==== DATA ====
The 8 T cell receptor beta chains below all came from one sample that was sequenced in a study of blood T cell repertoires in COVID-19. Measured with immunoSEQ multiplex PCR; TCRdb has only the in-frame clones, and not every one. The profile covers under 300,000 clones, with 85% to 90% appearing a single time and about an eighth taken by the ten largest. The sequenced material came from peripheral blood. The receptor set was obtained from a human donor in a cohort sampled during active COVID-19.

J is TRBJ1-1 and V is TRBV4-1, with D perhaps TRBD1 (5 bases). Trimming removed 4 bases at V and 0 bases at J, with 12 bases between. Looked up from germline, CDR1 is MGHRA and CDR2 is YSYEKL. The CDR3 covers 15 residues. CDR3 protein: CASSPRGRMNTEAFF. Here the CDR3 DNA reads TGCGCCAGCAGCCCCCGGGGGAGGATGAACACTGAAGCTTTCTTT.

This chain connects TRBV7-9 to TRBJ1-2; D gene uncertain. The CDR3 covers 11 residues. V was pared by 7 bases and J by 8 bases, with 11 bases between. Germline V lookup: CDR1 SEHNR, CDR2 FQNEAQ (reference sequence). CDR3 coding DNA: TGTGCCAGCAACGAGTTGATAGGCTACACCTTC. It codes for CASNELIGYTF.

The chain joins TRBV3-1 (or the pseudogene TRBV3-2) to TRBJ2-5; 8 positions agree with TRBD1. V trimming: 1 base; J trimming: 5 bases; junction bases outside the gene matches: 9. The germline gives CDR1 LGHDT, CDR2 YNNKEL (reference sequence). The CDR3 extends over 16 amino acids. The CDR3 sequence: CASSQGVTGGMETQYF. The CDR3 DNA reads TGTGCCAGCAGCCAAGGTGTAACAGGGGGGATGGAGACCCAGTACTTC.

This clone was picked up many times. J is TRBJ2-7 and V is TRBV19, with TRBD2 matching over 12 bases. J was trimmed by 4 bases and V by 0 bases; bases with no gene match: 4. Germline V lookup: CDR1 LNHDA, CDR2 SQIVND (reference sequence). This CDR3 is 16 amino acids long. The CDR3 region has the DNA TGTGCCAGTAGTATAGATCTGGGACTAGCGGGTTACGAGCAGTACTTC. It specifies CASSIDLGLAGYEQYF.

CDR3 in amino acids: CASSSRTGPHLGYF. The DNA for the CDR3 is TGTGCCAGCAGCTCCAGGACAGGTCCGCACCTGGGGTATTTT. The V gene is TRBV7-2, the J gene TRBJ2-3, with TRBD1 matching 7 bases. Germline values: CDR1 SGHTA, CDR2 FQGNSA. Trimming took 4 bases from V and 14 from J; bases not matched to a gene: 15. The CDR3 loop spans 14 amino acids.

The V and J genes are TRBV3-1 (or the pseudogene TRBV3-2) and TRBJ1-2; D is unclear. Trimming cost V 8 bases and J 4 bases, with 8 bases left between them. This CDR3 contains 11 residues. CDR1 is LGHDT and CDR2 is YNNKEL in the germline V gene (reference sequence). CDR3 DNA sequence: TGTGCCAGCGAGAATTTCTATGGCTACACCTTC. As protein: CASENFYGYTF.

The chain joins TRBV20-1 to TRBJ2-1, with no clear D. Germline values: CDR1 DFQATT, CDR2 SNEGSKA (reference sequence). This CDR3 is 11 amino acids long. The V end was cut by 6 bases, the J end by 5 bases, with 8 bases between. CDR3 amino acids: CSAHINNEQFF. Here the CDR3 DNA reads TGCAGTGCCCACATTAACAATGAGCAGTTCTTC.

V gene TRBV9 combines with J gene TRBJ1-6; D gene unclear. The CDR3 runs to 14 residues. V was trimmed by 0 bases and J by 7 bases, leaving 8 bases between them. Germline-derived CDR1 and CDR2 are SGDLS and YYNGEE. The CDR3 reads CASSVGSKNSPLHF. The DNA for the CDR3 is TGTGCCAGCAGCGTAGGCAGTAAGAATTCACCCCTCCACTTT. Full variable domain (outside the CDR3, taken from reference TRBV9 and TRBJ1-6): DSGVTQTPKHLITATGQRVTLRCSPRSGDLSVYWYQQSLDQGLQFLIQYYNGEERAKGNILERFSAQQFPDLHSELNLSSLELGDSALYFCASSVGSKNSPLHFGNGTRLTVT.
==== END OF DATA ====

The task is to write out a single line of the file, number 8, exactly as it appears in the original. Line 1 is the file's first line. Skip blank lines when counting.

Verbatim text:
The chain joins TRBV20-1 to TRBJ2-1, with no clear D. Germline values: CDR1 DFQATT, CDR2 SNEGSKA (reference sequence). This CDR3 is 11 amino acids long. The V end was cut by 6 bases, the J end by 5 bases, with 8 bases between. CDR3 amino acids: CSAHINNEQFF. Here the CDR3 DNA reads TGCAGTGCCCACATTAACAATGAGCAGTTCTTC.